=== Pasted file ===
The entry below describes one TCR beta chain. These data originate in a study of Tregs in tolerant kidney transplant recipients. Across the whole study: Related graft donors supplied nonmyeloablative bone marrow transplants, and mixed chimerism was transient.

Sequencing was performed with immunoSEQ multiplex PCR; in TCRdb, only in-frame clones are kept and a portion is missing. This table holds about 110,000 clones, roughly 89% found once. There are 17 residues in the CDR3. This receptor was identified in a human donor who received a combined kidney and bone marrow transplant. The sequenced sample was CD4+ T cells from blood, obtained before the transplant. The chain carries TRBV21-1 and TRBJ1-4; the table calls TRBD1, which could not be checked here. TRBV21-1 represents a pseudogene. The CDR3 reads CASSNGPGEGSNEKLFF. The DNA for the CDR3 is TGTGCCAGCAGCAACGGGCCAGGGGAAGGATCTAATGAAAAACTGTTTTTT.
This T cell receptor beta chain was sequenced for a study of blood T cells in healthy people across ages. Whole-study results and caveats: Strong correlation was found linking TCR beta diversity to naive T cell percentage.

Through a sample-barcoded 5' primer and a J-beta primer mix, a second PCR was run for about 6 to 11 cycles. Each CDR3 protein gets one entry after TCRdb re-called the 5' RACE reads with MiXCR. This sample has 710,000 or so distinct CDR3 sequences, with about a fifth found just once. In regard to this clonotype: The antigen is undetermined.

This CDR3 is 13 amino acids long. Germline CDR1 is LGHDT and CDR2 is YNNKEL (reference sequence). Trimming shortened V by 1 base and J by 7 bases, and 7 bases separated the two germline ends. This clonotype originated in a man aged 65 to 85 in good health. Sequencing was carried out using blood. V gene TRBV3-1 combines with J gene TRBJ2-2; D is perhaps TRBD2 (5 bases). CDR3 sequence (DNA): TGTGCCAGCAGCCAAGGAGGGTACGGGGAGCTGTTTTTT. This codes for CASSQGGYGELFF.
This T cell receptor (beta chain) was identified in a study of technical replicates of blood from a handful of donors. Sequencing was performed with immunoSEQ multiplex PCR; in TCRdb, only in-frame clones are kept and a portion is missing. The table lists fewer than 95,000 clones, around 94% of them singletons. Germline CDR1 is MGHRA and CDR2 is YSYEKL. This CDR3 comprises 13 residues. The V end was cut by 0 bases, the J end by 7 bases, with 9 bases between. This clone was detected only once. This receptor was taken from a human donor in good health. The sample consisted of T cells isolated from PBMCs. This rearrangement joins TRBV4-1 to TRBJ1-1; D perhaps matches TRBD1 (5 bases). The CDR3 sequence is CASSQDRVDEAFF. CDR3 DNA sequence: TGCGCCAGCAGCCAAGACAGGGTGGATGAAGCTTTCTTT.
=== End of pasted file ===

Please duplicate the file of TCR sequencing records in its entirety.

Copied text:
The entry below describes one TCR beta chain. These data originate in a study of Tregs in tolerant kidney transplant recipients. Across the whole study: Related graft donors supplied nonmyeloablative bone marrow transplants, and mixed chimerism was transient.

Sequencing was performed with immunoSEQ multiplex PCR; in TCRdb, only in-frame clones are kept and a portion is missing. This table holds about 110,000 clones, roughly 89% found once. There are 17 residues in the CDR3. This receptor was identified in a human donor who received a combined kidney and bone marrow transplant. The sequenced sample was CD4+ T cells from blood, obtained before the transplant. The chain carries TRBV21-1 and TRBJ1-4; the table calls TRBD1, which could not be checked here. TRBV21-1 represents a pseudogene. The CDR3 reads CASSNGPGEGSNEKLFF. The DNA for the CDR3 is TGTGCCAGCAGCAACGGGCCAGGGGAAGGATCTAATGAAAAACTGTTTTTT.
This T cell receptor beta chain was sequenced for a study of blood T cells in healthy people across ages. Whole-study results and caveats: Strong correlation was found linking TCR beta diversity to naive T cell percentage.

Through a sample-barcoded 5' primer and a J-beta primer mix, a second PCR was run for about 6 to 11 cycles. Each CDR3 protein gets one entry after TCRdb re-called the 5' RACE reads with MiXCR. This sample has 710,000 or so distinct CDR3 sequences, with about a fifth found just once. In regard to this clonotype: The antigen is undetermined.

This CDR3 is 13 amino acids long. Germline CDR1 is LGHDT and CDR2 is YNNKEL (reference sequence). Trimming shortened V by 1 base and J by 7 bases, and 7 bases separated the two germline ends. This clonotype originated in a man aged 65 to 85 in good health. Sequencing was carried out using blood. V gene TRBV3-1 combines with J gene TRBJ2-2; D is perhaps TRBD2 (5 bases). CDR3 sequence (DNA): TGTGCCAGCAGCCAAGGAGGGTACGGGGAGCTGTTTTTT. This codes for CASSQGGYGELFF.
This T cell receptor (beta chain) was identified in a study of technical replicates of blood from a handful of donors. Sequencing was performed with immunoSEQ multiplex PCR; in TCRdb, only in-frame clones are kept and a portion is missing. The table lists fewer than 95,000 clones, around 94% of them singletons. Germline CDR1 is MGHRA and CDR2 is YSYEKL. This CDR3 comprises 13 residues. The V end was cut by 0 bases, the J end by 7 bases, with 9 bases between. This clone was detected only once. This receptor was taken from a human donor in good health. The sample consisted of T cells isolated from PBMCs. This rearrangement joins TRBV4-1 to TRBJ1-1; D perhaps matches TRBD1 (5 bases). The CDR3 sequence is CASSQDRVDEAFF. CDR3 DNA sequence: TGCGCCAGCAGCCAAGACAGGGTGGATGAAGCTTTCTTT.